Mario Roy / La Presse – 2007-11-20 23:02:31
PARIS (November 15, 2007) — When people are dying in the thousands, there’s something a little indecent about calculating in dollars and cents what the process costs that is leading them thus to their deaths. Nonetheless, that’s what a committee of the American Congress has done with respect to the war in Iraq and, secondarily, the Afghan conflict.
The result of that labor makes known figures so mind-blowing, they constitute a real threat for the United States’ economy. And, in consequence, for the global economy.
So, these two military operations have cost American citizens $1,600 billion dollars so far, or double the budgets officially allocated by Washington to this expense category. In the worst-case scenario, the bill will rise to $3,500 billion in 10 years.
We find ourselves light years away from what George W. Bush predicted in 2003: that the Iraqi operation would cost between $50 billion and $60 billion and that the disbursement would be offset by [related] oil profits. Yet in 2006, the $30 billion generated by Iraqi oil was entirely absorbed by the Iraqi state, the reconstruction of which nonetheless remains seriously deficient.
Yes, the 30-page study is partisan.
It was conducted by Democratic members of the joint Congressional economics committee, but did not receive the endorsement of the committee’s Republicans. Nonetheless, it simply cuts other data a different way, and, in many cases, merely strings together already-proven things.
The report takes into account not only the direct costs of the military operations, but also the indirect costs, notably: the increase in oil prices (which have gone from $37 to $90 per barrel), interest on foreign debt, the costs of veterans’ rehabilitation and medical care, and the opportunity costs to employment and investment.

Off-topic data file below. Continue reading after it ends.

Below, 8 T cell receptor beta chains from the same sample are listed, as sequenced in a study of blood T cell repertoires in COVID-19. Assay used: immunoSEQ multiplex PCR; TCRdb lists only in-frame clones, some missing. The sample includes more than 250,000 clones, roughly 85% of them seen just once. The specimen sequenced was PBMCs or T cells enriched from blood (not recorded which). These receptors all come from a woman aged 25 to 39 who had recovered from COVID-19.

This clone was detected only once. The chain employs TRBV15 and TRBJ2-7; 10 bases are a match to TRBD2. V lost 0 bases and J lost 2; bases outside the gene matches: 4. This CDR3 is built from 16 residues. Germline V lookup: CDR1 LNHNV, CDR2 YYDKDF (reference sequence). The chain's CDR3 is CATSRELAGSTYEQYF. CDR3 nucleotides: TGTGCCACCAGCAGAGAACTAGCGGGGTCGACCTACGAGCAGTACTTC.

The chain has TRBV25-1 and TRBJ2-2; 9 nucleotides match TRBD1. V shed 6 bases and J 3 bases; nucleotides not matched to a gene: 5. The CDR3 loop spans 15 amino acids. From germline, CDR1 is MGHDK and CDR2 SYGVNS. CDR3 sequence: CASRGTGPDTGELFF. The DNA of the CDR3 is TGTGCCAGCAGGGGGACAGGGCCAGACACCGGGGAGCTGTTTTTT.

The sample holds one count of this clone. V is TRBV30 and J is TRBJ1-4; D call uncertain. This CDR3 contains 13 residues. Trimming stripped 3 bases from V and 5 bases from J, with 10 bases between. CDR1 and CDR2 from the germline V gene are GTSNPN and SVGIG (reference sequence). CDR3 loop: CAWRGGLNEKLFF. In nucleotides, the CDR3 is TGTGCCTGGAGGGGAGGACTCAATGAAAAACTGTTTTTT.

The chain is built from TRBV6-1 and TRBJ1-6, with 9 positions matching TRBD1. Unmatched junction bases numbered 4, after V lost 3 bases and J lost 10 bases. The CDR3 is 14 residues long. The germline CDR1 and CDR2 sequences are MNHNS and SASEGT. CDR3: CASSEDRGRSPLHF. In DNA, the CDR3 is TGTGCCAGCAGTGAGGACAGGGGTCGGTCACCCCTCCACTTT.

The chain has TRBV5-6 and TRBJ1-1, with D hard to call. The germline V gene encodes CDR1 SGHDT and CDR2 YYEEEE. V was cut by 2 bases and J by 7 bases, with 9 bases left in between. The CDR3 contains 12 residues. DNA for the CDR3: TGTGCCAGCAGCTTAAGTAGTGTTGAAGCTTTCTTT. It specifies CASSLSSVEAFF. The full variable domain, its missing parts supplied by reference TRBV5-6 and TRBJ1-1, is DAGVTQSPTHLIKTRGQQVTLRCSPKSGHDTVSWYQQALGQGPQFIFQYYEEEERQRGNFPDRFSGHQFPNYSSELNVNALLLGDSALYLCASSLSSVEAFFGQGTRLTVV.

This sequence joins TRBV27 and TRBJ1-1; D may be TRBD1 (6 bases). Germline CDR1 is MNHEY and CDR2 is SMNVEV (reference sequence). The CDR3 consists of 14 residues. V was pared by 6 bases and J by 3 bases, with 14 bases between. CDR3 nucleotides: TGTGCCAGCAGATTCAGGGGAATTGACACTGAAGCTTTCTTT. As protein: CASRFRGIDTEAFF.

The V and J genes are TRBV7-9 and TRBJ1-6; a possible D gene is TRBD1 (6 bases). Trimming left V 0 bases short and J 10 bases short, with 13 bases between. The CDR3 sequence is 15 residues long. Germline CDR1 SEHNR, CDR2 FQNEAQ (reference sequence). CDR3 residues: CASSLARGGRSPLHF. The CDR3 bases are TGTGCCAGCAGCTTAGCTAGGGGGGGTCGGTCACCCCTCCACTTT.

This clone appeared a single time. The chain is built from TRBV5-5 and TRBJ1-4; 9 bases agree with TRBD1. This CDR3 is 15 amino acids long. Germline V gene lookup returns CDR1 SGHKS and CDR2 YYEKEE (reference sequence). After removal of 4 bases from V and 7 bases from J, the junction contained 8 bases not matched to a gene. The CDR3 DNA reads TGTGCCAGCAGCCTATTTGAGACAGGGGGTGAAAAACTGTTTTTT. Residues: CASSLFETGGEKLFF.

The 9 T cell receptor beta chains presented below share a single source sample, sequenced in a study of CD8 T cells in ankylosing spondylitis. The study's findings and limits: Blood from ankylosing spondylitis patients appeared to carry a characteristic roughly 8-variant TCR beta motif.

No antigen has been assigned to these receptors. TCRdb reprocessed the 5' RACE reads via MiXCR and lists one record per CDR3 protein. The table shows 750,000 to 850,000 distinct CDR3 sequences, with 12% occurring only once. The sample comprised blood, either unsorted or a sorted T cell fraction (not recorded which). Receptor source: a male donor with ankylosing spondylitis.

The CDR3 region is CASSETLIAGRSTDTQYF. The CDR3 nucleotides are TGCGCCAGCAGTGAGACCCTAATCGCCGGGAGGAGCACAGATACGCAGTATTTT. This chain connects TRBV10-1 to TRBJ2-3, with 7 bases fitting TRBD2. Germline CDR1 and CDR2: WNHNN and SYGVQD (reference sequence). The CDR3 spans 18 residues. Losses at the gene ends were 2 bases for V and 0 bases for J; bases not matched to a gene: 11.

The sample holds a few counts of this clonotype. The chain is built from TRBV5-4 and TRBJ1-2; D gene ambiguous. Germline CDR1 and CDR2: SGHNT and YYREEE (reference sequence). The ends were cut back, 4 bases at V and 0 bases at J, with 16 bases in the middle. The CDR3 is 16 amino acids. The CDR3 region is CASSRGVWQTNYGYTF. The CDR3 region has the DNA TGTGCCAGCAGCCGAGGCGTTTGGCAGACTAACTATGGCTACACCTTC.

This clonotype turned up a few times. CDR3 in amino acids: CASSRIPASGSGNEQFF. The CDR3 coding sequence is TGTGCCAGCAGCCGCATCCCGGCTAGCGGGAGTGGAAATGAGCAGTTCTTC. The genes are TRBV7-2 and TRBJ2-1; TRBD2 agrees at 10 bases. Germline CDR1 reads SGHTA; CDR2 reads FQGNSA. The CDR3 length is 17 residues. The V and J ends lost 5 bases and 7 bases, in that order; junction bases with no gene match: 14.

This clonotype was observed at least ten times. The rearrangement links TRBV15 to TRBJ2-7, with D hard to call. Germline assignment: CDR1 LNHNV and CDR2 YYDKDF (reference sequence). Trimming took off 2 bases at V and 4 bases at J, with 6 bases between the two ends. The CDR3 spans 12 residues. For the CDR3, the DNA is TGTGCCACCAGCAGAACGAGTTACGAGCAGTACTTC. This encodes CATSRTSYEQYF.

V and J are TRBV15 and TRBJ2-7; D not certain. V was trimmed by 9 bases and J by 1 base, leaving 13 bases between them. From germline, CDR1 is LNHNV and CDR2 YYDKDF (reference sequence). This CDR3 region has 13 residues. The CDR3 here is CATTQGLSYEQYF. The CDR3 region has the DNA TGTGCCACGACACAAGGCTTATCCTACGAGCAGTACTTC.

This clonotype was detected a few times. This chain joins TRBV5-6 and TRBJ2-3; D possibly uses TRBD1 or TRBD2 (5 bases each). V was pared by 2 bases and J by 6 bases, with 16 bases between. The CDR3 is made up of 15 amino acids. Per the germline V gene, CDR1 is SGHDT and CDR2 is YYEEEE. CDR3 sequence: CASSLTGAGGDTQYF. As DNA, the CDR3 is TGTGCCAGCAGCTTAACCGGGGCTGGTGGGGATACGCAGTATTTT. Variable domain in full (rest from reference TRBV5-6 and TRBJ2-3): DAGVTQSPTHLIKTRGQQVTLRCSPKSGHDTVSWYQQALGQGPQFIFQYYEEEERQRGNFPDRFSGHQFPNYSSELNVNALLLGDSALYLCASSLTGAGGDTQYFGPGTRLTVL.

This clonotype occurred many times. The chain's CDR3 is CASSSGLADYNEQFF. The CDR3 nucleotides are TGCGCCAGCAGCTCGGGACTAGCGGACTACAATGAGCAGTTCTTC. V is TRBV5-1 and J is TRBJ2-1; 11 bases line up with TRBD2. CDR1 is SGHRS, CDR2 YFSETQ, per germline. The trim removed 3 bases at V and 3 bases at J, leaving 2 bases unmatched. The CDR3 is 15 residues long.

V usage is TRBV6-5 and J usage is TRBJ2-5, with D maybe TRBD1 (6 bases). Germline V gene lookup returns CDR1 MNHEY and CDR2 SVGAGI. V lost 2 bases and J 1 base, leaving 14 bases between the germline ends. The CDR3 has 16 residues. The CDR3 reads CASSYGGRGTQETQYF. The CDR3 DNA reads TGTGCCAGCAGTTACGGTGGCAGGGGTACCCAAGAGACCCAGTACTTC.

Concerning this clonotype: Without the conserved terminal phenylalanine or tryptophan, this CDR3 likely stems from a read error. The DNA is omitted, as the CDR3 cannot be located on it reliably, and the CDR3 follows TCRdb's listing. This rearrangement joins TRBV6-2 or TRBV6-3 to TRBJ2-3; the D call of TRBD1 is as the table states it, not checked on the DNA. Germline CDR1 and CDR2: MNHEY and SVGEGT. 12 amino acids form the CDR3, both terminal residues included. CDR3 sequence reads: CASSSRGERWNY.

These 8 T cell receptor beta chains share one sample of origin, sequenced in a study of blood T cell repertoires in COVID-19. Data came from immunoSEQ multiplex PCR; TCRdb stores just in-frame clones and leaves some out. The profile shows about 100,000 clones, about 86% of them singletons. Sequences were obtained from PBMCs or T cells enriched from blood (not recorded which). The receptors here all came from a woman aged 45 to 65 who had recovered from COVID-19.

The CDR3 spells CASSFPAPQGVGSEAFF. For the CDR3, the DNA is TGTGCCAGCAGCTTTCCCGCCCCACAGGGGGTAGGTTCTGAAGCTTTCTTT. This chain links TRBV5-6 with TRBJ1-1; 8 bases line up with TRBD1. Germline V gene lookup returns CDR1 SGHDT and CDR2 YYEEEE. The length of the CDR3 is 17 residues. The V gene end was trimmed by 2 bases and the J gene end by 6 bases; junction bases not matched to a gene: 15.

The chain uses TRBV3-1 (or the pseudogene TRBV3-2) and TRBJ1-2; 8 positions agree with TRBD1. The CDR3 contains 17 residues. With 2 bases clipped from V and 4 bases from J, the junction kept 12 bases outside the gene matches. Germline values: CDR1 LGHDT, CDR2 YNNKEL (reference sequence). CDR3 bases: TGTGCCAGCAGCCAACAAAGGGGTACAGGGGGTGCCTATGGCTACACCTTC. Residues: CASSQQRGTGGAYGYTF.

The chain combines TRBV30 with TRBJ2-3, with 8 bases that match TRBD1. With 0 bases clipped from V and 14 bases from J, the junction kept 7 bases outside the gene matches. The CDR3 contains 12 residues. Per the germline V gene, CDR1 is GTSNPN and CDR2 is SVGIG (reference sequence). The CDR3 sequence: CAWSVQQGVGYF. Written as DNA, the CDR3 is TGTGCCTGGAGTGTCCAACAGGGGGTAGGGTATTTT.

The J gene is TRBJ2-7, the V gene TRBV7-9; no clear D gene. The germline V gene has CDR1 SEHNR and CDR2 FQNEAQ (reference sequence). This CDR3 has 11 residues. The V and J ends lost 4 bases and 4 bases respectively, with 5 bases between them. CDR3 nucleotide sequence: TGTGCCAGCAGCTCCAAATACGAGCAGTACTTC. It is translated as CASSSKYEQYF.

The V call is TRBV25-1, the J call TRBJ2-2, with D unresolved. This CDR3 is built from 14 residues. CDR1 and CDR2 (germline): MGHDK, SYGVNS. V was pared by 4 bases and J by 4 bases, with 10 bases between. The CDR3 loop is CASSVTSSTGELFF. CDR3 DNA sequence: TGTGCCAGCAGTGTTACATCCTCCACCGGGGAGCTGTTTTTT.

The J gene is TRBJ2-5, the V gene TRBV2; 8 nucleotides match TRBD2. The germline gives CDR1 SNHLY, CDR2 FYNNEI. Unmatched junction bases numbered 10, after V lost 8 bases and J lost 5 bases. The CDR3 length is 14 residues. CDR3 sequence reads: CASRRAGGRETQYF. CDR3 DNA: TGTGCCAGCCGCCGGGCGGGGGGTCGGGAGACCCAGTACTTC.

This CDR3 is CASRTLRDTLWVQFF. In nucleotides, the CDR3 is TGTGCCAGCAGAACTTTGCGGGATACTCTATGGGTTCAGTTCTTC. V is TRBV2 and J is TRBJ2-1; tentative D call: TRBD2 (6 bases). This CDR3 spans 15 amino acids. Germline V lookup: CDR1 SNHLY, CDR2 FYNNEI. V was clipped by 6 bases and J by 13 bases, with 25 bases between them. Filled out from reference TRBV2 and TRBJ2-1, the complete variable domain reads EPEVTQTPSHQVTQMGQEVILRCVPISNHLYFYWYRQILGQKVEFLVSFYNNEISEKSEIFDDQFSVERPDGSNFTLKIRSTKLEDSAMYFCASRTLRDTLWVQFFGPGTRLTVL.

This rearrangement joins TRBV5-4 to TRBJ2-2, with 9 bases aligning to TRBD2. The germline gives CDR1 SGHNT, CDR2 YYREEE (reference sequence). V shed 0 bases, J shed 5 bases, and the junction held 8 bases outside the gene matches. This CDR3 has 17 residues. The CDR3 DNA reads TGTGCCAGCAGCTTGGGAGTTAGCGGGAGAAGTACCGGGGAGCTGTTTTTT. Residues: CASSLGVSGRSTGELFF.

The overwhelming proportion of these costs is linked to the operation to overthrow the dictator of Baghdad, a war undertaken “by choice” and not by necessity, as the Congressional committee correctly calls to mind. Consequently, the squandering of the $2,800 billion committed to that venture is particularly appalling.
That’s without mentioning the 4,000 American soldiers killed and the indeterminate number – somewhere between 80,000 and 600,000 – of Iraqis killed. Also, as the report further indicates, without taking into account the “harm to our reputation and our credibility in the world.”
How much, already? Three thousand five hundred billion? Numbers like this leave us cold because they exceed the understanding of ordinary mortals, which gets confused after a million.
I will spare the reader the corny old populist refrain about how, had this money been invested in the fight against poverty, it would have enabled this and that. Everyone knows that, on this scale, that’s not how things work.
All the same, it’s possible to bring it all back to a human dimension. For example, this $3,500 billion represents $46,400 for every American family – the price of a home in certain poor regions of the country.
And one may also compare the issue to another decision of the United States, one taken in 1947, to promote the Marshall Plan. That succeeded in pulling 16 European countries out from the ruins of World War II and only cost American taxpayers $100 billion (in today’s dollars) – or 35 times less.
What one measures this way is not only a mountain of bank notes. But also the gulf between policy supplied with vision and another policy which cruelly lacked it.
Translation: Truthout French language editor Leslie Thatcher.
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